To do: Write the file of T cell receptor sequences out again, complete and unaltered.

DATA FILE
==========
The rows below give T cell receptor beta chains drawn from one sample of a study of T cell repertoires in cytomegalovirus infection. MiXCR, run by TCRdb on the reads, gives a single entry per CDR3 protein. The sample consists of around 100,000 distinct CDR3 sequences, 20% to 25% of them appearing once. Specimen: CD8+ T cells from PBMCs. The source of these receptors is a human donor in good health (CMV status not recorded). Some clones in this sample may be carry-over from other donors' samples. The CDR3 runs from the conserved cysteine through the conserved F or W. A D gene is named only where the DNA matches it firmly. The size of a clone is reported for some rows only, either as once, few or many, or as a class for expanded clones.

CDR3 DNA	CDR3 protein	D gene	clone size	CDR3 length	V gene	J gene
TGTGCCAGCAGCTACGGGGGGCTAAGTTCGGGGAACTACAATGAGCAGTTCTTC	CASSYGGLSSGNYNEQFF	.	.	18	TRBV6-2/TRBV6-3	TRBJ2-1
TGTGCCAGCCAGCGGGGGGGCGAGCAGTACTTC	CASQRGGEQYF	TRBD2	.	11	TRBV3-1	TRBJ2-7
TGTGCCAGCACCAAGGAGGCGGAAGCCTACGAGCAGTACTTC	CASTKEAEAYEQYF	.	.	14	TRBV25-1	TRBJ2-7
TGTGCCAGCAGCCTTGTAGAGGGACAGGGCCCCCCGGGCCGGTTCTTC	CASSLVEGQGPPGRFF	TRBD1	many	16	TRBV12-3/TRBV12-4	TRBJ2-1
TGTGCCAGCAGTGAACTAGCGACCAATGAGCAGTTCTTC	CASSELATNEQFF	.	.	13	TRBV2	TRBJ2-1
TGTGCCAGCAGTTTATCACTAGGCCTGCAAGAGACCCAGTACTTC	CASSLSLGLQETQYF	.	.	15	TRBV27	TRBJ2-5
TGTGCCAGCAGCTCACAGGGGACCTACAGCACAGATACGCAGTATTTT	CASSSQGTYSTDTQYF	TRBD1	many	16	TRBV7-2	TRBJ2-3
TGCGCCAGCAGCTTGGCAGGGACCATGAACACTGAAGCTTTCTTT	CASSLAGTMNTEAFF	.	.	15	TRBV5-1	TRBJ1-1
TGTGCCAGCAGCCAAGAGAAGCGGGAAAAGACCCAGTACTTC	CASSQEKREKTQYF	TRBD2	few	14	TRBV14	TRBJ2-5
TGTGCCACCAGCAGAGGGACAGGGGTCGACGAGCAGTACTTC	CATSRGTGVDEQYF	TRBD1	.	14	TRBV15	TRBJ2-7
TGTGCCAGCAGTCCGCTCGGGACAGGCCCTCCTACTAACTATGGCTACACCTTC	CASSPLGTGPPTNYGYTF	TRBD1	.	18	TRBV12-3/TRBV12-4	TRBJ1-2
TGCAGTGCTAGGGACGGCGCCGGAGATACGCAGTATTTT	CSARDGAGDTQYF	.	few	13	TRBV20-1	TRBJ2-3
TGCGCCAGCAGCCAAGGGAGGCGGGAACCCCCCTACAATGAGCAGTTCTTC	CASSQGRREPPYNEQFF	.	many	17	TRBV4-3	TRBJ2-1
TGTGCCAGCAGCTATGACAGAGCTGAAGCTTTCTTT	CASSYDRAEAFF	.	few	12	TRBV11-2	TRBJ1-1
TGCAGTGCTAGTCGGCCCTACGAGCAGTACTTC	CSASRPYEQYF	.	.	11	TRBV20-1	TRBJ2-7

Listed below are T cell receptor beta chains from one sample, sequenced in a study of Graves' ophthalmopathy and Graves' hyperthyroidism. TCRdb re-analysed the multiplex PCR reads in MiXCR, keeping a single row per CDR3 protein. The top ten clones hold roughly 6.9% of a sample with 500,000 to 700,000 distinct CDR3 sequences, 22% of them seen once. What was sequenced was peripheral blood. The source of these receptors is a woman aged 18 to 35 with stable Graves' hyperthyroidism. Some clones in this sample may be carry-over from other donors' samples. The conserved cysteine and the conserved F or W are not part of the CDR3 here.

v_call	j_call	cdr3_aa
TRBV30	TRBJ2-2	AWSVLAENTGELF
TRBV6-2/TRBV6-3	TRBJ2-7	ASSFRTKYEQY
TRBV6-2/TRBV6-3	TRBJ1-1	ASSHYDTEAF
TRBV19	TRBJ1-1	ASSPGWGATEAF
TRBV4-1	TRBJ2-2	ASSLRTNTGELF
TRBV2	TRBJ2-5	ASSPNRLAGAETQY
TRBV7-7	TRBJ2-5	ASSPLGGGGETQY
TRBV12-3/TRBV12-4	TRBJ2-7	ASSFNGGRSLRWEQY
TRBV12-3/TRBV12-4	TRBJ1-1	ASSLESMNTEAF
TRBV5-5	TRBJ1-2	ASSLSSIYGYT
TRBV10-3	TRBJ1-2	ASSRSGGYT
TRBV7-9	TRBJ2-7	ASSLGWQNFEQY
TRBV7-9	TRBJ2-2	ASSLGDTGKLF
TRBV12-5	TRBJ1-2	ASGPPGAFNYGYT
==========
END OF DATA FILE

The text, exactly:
The rows below give T cell receptor beta chains drawn from one sample of a study of T cell repertoires in cytomegalovirus infection. MiXCR, run by TCRdb on the reads, gives a single entry per CDR3 protein. The sample consists of around 100,000 distinct CDR3 sequences, 20% to 25% of them appearing once. Specimen: CD8+ T cells from PBMCs. The source of these receptors is a human donor in good health (CMV status not recorded). Some clones in this sample may be carry-over from other donors' samples. The CDR3 runs from the conserved cysteine through the conserved F or W. A D gene is named only where the DNA matches it firmly. The size of a clone is reported for some rows only, either as once, few or many, or as a class for expanded clones.

CDR3 DNA	CDR3 protein	D gene	clone size	CDR3 length	V gene	J gene
TGTGCCAGCAGCTACGGGGGGCTAAGTTCGGGGAACTACAATGAGCAGTTCTTC	CASSYGGLSSGNYNEQFF	.	.	18	TRBV6-2/TRBV6-3	TRBJ2-1
TGTGCCAGCCAGCGGGGGGGCGAGCAGTACTTC	CASQRGGEQYF	TRBD2	.	11	TRBV3-1	TRBJ2-7
TGTGCCAGCACCAAGGAGGCGGAAGCCTACGAGCAGTACTTC	CASTKEAEAYEQYF	.	.	14	TRBV25-1	TRBJ2-7
TGTGCCAGCAGCCTTGTAGAGGGACAGGGCCCCCCGGGCCGGTTCTTC	CASSLVEGQGPPGRFF	TRBD1	many	16	TRBV12-3/TRBV12-4	TRBJ2-1
TGTGCCAGCAGTGAACTAGCGACCAATGAGCAGTTCTTC	CASSELATNEQFF	.	.	13	TRBV2	TRBJ2-1
TGTGCCAGCAGTTTATCACTAGGCCTGCAAGAGACCCAGTACTTC	CASSLSLGLQETQYF	.	.	15	TRBV27	TRBJ2-5
TGTGCCAGCAGCTCACAGGGGACCTACAGCACAGATACGCAGTATTTT	CASSSQGTYSTDTQYF	TRBD1	many	16	TRBV7-2	TRBJ2-3
TGCGCCAGCAGCTTGGCAGGGACCATGAACACTGAAGCTTTCTTT	CASSLAGTMNTEAFF	.	.	15	TRBV5-1	TRBJ1-1
TGTGCCAGCAGCCAAGAGAAGCGGGAAAAGACCCAGTACTTC	CASSQEKREKTQYF	TRBD2	few	14	TRBV14	TRBJ2-5
TGTGCCACCAGCAGAGGGACAGGGGTCGACGAGCAGTACTTC	CATSRGTGVDEQYF	TRBD1	.	14	TRBV15	TRBJ2-7
TGTGCCAGCAGTCCGCTCGGGACAGGCCCTCCTACTAACTATGGCTACACCTTC	CASSPLGTGPPTNYGYTF	TRBD1	.	18	TRBV12-3/TRBV12-4	TRBJ1-2
TGCAGTGCTAGGGACGGCGCCGGAGATACGCAGTATTTT	CSARDGAGDTQYF	.	few	13	TRBV20-1	TRBJ2-3
TGCGCCAGCAGCCAAGGGAGGCGGGAACCCCCCTACAATGAGCAGTTCTTC	CASSQGRREPPYNEQFF	.	many	17	TRBV4-3	TRBJ2-1
TGTGCCAGCAGCTATGACAGAGCTGAAGCTTTCTTT	CASSYDRAEAFF	.	few	12	TRBV11-2	TRBJ1-1
TGCAGTGCTAGTCGGCCCTACGAGCAGTACTTC	CSASRPYEQYF	.	.	11	TRBV20-1	TRBJ2-7

Listed below are T cell receptor beta chains from one sample, sequenced in a study of Graves' ophthalmopathy and Graves' hyperthyroidism. TCRdb re-analysed the multiplex PCR reads in MiXCR, keeping a single row per CDR3 protein. The top ten clones hold roughly 6.9% of a sample with 500,000 to 700,000 distinct CDR3 sequences, 22% of them seen once. What was sequenced was peripheral blood. The source of these receptors is a woman aged 18 to 35 with stable Graves' hyperthyroidism. Some clones in this sample may be carry-over from other donors' samples. The conserved cysteine and the conserved F or W are not part of the CDR3 here.

v_call	j_call	cdr3_aa
TRBV30	TRBJ2-2	AWSVLAENTGELF
TRBV6-2/TRBV6-3	TRBJ2-7	ASSFRTKYEQY
TRBV6-2/TRBV6-3	TRBJ1-1	ASSHYDTEAF
TRBV19	TRBJ1-1	ASSPGWGATEAF
TRBV4-1	TRBJ2-2	ASSLRTNTGELF
TRBV2	TRBJ2-5	ASSPNRLAGAETQY
TRBV7-7	TRBJ2-5	ASSPLGGGGETQY
TRBV12-3/TRBV12-4	TRBJ2-7	ASSFNGGRSLRWEQY
TRBV12-3/TRBV12-4	TRBJ1-1	ASSLESMNTEAF
TRBV5-5	TRBJ1-2	ASSLSSIYGYT
TRBV10-3	TRBJ1-2	ASSRSGGYT
TRBV7-9	TRBJ2-7	ASSLGWQNFEQY
TRBV7-9	TRBJ2-2	ASSLGDTGKLF
TRBV12-5	TRBJ1-2	ASGPPGAFNYGYT